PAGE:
When I built the Stormtrooper, the cable lengths worked out fine and I didn’t need to cut and shorten anything. I was able to insulate the archaic Anderson connectors and tack on an XT90-to-Anderson adapter and no one looking – even closely – at the connection would be any the wiser. That project was the exception, not the rule.

For our subject Apostate build, the distance from the battery to the motor was only a few inches, and with no battery bag to hide wiring sins its right out in the open. So there were issues with protecting the connection as well as a need to shorten the wires.

See the water droplets? No such thing as overkill on insulating ebike electrical connections.

What you need, and whether you need anything besides an adapter is entirely dependent on the physical requirements of your bicycle frame, and whether you have a place to hide excess cabling. I personally have no qualms about stuffing a rubber-banded coil of cable inside of a battery bag only I will look inside of. You? Its your call. The link to all the tools you need and step by step instructions on what to do are above.

Silicone Tape (aka Extreme tape. aka Plumbers tape)

This is one of my secret weapons. On the Stormtrooper, with its white frame, I spiral-wrapped the main wiring harness and battery wires in white silicone tape. Matching the frame, they blended right in; hiding in plain sight. I use black silicone tape as handlebar grip tape on almost every bike I own. Similarly for this project we will see I use this tape in red extensively to blend in the wire tunnel, and a little bit of grey on the rear triangle. In older photos you will see white tape, which is not a match to grey alloy, but close enough to turn the volume down until I found my grey tape.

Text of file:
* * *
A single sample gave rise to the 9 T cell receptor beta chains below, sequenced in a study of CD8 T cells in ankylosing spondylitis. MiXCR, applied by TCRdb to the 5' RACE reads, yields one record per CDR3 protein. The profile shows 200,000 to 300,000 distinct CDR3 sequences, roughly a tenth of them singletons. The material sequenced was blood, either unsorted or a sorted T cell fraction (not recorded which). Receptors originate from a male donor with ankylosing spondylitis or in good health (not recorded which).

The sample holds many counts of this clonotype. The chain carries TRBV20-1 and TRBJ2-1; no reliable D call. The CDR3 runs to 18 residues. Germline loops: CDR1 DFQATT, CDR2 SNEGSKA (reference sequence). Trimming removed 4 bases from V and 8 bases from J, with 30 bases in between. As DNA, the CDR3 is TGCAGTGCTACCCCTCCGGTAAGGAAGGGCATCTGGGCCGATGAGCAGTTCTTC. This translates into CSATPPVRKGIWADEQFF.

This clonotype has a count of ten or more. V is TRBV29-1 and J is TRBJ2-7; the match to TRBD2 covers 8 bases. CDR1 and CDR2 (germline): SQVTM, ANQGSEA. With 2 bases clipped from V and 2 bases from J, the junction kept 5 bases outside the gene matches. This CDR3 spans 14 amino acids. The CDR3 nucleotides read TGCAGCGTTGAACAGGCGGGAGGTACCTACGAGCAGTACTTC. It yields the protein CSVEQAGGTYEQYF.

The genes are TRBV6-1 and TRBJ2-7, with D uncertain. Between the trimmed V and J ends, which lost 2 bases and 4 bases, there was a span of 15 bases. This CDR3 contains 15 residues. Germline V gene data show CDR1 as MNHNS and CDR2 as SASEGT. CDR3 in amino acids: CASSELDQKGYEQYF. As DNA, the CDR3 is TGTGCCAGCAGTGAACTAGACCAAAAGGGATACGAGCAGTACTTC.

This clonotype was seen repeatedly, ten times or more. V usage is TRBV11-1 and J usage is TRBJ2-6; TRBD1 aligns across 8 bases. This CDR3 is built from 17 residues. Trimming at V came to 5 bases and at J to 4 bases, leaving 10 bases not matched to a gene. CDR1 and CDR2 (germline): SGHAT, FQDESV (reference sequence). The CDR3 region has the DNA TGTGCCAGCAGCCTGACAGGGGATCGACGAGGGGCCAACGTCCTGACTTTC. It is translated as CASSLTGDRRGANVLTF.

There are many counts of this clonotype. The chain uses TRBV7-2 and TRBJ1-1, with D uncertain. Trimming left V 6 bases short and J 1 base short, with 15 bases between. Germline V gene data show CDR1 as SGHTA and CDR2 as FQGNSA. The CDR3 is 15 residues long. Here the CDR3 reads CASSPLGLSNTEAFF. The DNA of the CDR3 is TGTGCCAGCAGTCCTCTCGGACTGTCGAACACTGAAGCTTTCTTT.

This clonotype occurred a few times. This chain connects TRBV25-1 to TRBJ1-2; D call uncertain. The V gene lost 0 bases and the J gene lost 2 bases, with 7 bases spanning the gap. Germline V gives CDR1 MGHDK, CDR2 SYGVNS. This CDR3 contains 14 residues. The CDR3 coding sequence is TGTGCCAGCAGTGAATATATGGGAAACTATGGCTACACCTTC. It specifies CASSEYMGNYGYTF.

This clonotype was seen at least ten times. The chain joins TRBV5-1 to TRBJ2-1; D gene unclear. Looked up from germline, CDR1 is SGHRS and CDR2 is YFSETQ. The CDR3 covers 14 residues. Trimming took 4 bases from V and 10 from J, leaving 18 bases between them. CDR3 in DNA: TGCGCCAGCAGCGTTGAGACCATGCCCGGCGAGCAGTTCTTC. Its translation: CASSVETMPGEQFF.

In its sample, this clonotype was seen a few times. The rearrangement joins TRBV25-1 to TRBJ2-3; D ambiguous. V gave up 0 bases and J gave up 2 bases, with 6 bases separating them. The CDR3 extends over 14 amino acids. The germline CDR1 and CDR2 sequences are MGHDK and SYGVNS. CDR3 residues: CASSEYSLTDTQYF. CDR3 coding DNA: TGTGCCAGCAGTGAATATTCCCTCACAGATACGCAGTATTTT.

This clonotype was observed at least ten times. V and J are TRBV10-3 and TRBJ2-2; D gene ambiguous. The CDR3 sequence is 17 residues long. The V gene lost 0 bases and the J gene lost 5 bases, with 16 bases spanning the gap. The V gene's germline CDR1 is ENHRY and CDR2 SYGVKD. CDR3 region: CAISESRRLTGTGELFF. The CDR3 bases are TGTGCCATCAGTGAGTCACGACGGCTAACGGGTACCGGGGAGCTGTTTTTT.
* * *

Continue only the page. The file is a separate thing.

One advantage of silicone tape is it has no adhesive and sticks to itself naturally. You wrap it around things and it stays put because it stretches like a rubber band, and then sticks to itself. Permanently. Until you take a knife to it and then it splits apart and comes right off.

These days, when I start any bike project I acquire at least one roll of silicone tape that is as close of a color match as possible to my frame.

Zip Ties!